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Media Analyses





CAMERA ALERT: NPR Continues Its One-Sided and Erroneous Broadcasts


National Public Radio coverage continues to be marred by distortion, inaccuracy and severe lack of balance. In particular, NPR continues to broadcast entire programs presenting inflammatory allegations against Israel, while including no Israeli response.

A July 5, 2002 CAMERA Alert called attention to a story by Peter Kenyon that accused Israel of deliberately targeting innocent Palestinian sewer repairmen in Gaza. So ruthless were the Israeli “snipers,” according to the network, that international “activists” had to position themselves between the repairmen and the Israeli gunmen. (The Israel Defense Force Spokesman's Office categorically denied such deliberate targeting occurs and told CAMERA that NPR never contacted them about the claims.)

In response to public complaints about the segment, NPR posted on its website a paragraph expressing “regrets” about not having included an Israeli spokesman, but there was no on-air broadcast of the “regrets” nor was there any follow-up report presenting Israel's side of the story.

The skewed, accusatory reports continue. For example, an August 31 report by Anne Garrels presented an entirely one-sided, inaccurate and inflammatory picture of the problems of water resources and distribution in the West Bank, with all responsibility and blame assigned to Israel. Six Palestinians, including a Palestinian water official, are heard leveling grievances, but not a single Israeli is interviewed.

*** Garrels repeatedly states deceptively that only half the Palestinian towns in the West Bank have tap water, while Jewish settlements have running water. She says:

From '67 to '94, when Israel was in charge of the Civil Administration for the West Bank, all the Jewish settlements were supplied with running water, but only half the Palestinian communities had tap water.

Garrels neglects to mention that Israel had, during its administration of the West Bank, offered to connect Palestinian Arab towns to Israel's national water carrier, which is why many towns have tap water. Others refused on political grounds, not wanting to recognize Israel's presence and authority in any guise.

*** Garrels repeatedly interjects strident characterizations of Palestinian views, omitting any context or balancing comment. For example:

And when villagers here turn toward the hills overlooking the village, they see the Israeli settlement of Itamar with its green lawns, flower gardens and swimming pools. This just inflames hatred of Jewish settlers even more and reinforces the perception that Israel is trying to starve them out.

In fact, Jewish communities are suffering water shortages as well in a region experiencing a long period of drought. Nor is Israel trying to "starve" the Palestinians.

*** While casting in emotive, sympathetic terms the difficulties of Palestinians in meeting their water needs, Garrels is brief, dismissive — and careless with facts — in describing murderous attacks on a nearby Jewish community. Indeed, she presents the Palestinian violence as understandable and refers to the killers of Israeli women and children as “militants.” She states:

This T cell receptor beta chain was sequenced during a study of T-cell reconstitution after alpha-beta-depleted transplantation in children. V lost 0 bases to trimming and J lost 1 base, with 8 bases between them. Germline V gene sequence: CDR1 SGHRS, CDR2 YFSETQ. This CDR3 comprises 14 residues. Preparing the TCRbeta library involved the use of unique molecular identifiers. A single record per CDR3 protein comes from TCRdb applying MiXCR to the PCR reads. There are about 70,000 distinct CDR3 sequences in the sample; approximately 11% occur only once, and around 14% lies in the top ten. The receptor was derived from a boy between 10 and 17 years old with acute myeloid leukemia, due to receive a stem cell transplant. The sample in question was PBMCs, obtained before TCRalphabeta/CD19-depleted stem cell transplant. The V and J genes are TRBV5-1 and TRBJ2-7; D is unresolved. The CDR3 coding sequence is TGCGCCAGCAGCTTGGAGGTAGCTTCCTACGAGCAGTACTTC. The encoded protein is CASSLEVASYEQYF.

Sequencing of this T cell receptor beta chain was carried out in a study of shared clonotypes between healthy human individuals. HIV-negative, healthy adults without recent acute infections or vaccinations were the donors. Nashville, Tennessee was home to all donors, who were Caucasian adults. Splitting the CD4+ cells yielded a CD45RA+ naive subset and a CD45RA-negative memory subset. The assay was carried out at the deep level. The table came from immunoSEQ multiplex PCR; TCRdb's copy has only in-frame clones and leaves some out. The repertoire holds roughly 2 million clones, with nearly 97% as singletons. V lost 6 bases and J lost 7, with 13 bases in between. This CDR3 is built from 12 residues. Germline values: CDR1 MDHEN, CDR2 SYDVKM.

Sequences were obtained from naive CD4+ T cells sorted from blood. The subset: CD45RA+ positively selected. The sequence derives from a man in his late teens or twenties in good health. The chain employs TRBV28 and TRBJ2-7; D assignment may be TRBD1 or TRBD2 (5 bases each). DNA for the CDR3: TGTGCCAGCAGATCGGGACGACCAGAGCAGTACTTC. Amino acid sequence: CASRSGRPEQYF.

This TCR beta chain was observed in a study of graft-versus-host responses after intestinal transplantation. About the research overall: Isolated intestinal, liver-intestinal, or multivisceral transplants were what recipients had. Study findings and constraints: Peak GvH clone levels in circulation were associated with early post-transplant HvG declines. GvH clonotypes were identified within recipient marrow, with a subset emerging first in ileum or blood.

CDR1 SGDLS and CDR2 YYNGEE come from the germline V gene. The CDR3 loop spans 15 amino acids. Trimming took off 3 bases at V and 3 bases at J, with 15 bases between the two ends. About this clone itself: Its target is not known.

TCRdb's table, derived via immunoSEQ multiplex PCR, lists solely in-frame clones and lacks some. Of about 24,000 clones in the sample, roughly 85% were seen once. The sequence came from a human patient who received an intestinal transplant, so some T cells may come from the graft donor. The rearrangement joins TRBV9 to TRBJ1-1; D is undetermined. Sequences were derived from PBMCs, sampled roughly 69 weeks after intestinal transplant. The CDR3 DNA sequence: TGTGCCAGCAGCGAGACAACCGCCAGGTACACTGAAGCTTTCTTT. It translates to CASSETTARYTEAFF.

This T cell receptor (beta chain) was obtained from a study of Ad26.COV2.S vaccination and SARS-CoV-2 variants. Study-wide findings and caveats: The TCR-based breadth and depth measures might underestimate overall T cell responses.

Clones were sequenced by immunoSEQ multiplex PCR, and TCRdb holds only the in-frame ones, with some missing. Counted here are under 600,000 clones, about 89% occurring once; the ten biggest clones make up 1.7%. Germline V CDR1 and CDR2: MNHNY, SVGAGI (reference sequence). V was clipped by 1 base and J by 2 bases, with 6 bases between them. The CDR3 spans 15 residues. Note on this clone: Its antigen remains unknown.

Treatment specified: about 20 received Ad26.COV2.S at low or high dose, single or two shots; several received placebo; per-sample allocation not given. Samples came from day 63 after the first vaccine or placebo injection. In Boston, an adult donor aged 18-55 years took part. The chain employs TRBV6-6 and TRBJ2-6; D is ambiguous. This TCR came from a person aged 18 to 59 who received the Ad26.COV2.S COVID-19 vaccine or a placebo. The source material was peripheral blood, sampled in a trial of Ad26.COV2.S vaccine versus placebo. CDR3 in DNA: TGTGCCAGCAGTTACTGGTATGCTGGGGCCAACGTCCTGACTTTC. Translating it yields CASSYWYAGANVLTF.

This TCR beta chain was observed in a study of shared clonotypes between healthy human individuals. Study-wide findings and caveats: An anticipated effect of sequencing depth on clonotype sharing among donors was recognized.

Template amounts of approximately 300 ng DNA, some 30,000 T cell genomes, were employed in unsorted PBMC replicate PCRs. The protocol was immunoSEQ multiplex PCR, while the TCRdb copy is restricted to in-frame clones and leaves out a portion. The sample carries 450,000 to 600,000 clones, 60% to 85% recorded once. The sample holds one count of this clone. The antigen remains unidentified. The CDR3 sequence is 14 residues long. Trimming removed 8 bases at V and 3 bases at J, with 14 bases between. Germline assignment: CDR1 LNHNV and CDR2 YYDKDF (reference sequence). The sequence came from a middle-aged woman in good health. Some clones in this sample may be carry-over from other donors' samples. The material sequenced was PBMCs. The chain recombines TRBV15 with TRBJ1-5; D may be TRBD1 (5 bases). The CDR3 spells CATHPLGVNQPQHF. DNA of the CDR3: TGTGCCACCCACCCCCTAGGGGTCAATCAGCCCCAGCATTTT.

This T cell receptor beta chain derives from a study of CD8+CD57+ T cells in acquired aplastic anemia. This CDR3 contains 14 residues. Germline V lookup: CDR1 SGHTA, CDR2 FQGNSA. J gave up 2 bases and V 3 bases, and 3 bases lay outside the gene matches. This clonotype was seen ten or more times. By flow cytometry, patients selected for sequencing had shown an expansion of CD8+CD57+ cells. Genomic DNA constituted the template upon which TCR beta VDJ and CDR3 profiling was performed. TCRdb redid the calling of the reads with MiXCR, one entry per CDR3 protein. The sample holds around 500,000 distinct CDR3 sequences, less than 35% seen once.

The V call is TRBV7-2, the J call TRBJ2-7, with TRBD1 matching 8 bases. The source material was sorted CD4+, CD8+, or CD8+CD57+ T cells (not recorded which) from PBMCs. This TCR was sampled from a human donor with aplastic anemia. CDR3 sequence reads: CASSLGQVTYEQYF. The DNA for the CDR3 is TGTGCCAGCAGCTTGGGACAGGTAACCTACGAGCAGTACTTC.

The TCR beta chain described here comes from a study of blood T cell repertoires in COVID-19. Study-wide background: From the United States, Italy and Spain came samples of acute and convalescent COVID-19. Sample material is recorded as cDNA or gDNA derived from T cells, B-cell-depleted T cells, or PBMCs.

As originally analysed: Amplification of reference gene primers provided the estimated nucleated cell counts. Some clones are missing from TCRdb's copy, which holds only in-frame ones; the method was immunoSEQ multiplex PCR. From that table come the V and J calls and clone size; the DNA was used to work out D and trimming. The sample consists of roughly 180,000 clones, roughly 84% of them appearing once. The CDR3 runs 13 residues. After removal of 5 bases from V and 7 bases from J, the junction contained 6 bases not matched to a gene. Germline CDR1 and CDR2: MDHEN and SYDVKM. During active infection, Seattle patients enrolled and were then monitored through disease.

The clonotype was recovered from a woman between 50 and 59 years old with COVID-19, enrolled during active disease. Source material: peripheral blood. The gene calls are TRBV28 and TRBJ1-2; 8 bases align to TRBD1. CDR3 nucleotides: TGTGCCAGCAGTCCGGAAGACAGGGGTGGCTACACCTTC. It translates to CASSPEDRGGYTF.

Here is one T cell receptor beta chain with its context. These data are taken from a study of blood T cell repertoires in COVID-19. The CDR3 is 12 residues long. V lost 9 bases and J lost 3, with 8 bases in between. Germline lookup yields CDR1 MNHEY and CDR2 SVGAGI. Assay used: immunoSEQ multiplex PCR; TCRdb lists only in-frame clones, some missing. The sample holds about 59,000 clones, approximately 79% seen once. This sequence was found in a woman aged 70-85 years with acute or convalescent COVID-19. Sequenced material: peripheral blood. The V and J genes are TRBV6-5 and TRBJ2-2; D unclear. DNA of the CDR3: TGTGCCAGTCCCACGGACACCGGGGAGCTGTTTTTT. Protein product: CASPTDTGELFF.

Iat wants to become a lawyer to fight what she believes is Israeli injustice. Others here in [the Palestinian town of] Beit Vereq have taken up weapons. In the past few months, militants have attacked the nearby Jewish settlement of Itamar, killing seven. The last incident involved an elderly Palestinian armed with a knife. He slightly injured two settlers before he was shot. Villagers say his only motivation was desperation.

The Palestinian “militants” to whom Garrels refers have murdered eight, not seven, Israelis in the last several months in Itamar. The victims include Rachel Shabo and three of her children, ages 16, 12 and 5, along with a neighbor who rushed to help the family when terrorists stormed the Shabo home. Three other children were badly wounded in the attack. In a separate attack, another “militant” murdered three Israeli high school boys playing basketball at Itamar. And the stabbing incident which Garrels waves away as the minor act of an “elderly” Palestinian whose “only motivation was desperation” involved an assault with two knives on a sleeping couple that left a woman hospitalized. The airing of a segment as thoroughly prejudicial and one-sided as this one — only weeks after the network came under criticism for a similarly partisan piece — once again underscores the serious concerns about NPR's disregard for journalistic standards.

[In the original alert, action items and contact information were included here.]

UPDATE: NPR Correction of Garrel's Segment on Water Resources

Almost a month after the original broadcast, NPR issued the following “correction”:

From All Things Considered Aug. 31, 2002; corrected on air on All Things Considered Sept. 28, 2002:

In a story that aired on All Things Considered on August 31st, we reported on water shortages in Palestinian communities on the West Bank, including the fact that half of those communities had no tap water. We reported the Palestinian view on the issue, but we should have also included an Israeli response. We regret the omission.


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